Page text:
After meniscus, partial meniscectomy. Rehabilitation is needed. This recovery and rehab can last from 8 to 12 weeks. During rehabilitation, the main goals are to restore the range of motion, reduce pain, and increase quadriceps strength, proprioception, and balance. Additionally, prescribed exercises are designed to restore normal gait patterns, normalize plyometric movements, and return to normal activities. After strict rehabilitation protocol, patients are able to run and train.

After meniscus repair. Rehabilitation can last up to 16 weeks, and the person can return to sports after 16–24 weeks. Depending on the type of meniscus tear, and the repairs made, rehabilitation protocol ranges from no weight-bearing and partial range of motion in the first few weeks to toe-touch weight-bearing and 90 degrees range of motion in the first two weeks.

Therefore, a rehabilitation regiment is vital for an athlete because it is designed to ready a patient for running, training, squatting, jumping, and contact sports activities.

How can elite athletes prevent injury?

When talking about athletes, especially contact-sport athletes, it is important to do a pre-injury evaluation. Professional sports clubs are very interested in an athlete's quick return. However, even more, they are interested in the absence of injury. That is why professional sports clubs do pre-injury evaluations. They check every athlete's landing and jumping biomechanics, physiological capacity, etc.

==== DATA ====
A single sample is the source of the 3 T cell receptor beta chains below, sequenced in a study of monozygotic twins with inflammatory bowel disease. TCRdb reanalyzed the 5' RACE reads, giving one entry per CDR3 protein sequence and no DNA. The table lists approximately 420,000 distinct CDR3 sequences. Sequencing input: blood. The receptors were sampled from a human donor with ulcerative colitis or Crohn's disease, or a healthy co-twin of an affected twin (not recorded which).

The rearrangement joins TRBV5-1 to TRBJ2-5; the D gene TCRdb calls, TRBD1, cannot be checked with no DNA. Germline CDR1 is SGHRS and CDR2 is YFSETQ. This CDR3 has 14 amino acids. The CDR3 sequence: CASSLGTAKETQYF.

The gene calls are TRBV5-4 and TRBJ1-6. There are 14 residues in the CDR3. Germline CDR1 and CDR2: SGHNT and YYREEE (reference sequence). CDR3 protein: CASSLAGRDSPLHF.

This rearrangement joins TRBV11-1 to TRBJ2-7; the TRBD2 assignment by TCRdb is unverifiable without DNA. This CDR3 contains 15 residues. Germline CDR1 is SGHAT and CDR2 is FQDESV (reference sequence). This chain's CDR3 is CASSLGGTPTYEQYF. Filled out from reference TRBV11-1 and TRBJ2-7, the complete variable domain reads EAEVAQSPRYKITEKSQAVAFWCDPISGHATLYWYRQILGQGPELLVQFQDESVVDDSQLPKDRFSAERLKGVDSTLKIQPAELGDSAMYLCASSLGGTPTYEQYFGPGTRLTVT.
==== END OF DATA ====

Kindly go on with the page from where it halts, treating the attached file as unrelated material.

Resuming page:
First, coaches want to see athletes' baseline functional status. Screening can include a squat jump and countermovement jump on force plates to see strength asymmetries. Additionally, team physicians measure the athlete's maximum oxygen intake while exercising under stress.

Furthermore, they also measure body balance because it is also very important for injury prevention. All these tests are relevant when athletes want to return to play after an injury. If coaches know the athlete’s baseline biomechanics and other parameters before the injury, it is easier to seek the same results in post-injury assessment.

Nowadays, functional assessment can get almost everybody who is interested in their body and trauma prevention, from beginners and amateurs to advanced athletes.